Further to this, I think that most people are more used to search engine type parsing where the terms are somehow weighted by the most matches to the earliest terms entered, thus still including an item if not all terms are matched (albeit at a lower ranking in the return list). Sort of a fuzzy combination of AND and OR. I’m not sure this is appropriate or desired (or even feasible) for this application, so I’m happy defaulting to either AND or OR.
Why is someone entering two or more tags or artists?
They wish the radio to be more diverse. If you connect these entries with a logical AND, the result will be the opposite. The radio is less diverse and contains only those few tracks with both tags. With artists it would be close to empty. The default is not so important, if the user has an option to change the behaviour but from my point of view the logical OR connection is the better default.
If a user enters ‘cyberpunk’ + ‘furry’ or ‘united states’ + ‘black metal’ I feel it’s not expected to get completely disparate music - e.g. a track list with half black metal, half music from the united states.
Agree though that AND would have to be supplemented with OR. But surely tracks with all tags would be hitting the sweet spot?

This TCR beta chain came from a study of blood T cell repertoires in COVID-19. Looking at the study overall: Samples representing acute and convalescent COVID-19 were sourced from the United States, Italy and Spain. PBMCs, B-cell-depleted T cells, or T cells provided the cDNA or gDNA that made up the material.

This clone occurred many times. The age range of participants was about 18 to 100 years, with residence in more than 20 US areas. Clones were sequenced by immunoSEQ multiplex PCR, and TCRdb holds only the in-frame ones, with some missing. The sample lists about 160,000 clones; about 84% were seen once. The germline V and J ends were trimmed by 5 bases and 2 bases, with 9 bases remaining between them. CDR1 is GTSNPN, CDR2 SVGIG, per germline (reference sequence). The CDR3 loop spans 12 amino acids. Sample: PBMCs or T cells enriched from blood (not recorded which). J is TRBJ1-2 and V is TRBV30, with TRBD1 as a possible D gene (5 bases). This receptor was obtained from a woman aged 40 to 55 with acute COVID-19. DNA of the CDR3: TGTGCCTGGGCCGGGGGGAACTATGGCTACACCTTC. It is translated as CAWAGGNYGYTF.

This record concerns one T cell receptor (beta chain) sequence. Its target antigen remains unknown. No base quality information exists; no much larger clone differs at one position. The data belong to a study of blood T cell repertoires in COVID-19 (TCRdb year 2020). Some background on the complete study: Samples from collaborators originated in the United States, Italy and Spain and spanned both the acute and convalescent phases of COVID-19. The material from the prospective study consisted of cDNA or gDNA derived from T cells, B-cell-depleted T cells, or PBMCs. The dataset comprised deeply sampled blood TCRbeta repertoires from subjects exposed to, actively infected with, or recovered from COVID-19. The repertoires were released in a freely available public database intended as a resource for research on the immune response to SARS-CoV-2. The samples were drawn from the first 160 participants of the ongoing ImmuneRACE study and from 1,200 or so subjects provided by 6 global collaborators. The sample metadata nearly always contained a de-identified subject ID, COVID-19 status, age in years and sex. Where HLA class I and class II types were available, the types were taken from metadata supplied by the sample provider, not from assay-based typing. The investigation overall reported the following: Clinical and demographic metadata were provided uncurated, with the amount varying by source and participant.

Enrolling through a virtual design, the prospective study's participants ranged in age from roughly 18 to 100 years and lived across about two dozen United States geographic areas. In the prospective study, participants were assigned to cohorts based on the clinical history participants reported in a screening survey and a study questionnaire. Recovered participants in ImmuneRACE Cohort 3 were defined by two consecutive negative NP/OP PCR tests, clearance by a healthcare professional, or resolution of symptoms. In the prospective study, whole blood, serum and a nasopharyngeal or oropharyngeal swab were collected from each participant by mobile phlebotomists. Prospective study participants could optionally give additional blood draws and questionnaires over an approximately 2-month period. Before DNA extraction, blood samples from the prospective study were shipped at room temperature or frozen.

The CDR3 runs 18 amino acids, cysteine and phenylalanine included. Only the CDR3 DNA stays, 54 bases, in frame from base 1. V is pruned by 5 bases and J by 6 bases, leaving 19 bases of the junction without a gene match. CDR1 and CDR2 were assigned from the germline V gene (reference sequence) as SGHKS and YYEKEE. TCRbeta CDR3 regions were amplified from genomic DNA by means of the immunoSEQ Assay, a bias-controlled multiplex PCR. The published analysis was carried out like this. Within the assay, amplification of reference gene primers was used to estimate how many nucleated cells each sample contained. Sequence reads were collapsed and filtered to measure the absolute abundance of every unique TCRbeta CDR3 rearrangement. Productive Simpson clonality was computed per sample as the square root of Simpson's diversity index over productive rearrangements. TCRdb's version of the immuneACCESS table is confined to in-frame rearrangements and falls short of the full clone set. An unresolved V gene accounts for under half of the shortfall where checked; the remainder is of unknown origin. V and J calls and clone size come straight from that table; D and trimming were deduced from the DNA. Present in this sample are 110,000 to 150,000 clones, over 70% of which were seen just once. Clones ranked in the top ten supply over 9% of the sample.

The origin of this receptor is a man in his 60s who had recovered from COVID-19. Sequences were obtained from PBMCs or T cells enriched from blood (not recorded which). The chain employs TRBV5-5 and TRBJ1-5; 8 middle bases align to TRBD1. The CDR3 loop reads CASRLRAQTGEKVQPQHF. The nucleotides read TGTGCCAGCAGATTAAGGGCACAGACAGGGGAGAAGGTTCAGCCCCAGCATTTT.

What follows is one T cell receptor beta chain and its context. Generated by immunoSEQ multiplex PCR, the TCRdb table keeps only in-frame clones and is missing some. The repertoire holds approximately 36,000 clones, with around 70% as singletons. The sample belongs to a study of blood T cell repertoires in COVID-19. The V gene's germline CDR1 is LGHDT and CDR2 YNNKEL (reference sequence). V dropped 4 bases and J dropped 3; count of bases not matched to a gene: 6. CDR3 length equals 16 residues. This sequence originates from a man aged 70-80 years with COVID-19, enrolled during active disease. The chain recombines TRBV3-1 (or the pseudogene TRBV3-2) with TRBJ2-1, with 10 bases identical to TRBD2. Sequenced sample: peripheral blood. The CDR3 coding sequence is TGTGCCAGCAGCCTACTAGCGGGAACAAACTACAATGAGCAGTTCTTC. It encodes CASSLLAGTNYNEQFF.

Even if only the first result is united states blackened furry cyberpunk I feel like that’s super powerful. I guess I’m still thinking it should include both AND and OR but with different weightings.
I’m hoping an upcoming feature is to be able to include subgenres then? like if you specify metal with genre:[metal MBID]:subgenres it would also pull in Power Metal, Black Metal, and Blackened Death Metal. I’d imagine this could work if you specify it as a tag too, tag:(metal):subgenres.
I may make a ticket for this tonight, if that’s not in the plan…
edit: one thing @aerozol mentioned when he shared the link with the Discord server is it doesn’t seem to work well if the recordings aren’t properly tagged… I also see this as a fairly major issue, at least until we can add recording tags directly from ListenBrainz (a feature I’ve seen in several of the redesign mockups). perhaps we could later expand the tags it looks for to include releases/release groups?
This will play 2 parts from tag “deep house” on medium mode, 1 part from tag “metal” on hard mode and 2 parts from artists “Blümchen” on easy mode. And serve for a fair amount of ipod whiplash.
Please take a look and see if you find any bugs or clear improvements that ought to be made. Please keep in mind that this is far from ready to go into production and it intended for community testing. We’ll create a much nicer interface for this later, but right now this is what we’re using to test the underlying tech we’ve created. (without AI, at that!)
Questions, comments? Post them here for the time being. Happy playing!
Yes, the UI is terrible – but I also knew that people were would overcome that. We’ll build at least two more interfaces for this to build out the feature set and make it easier to use.
As for similar artist relationships – the data is just on the edge of usable. There are literally times when we’ve been able to see our own tastes in the data, which clearly shows that we could use more user submitting more listens and that should improve this data over time.
Especially on hard mode – some of that data could get squirrely.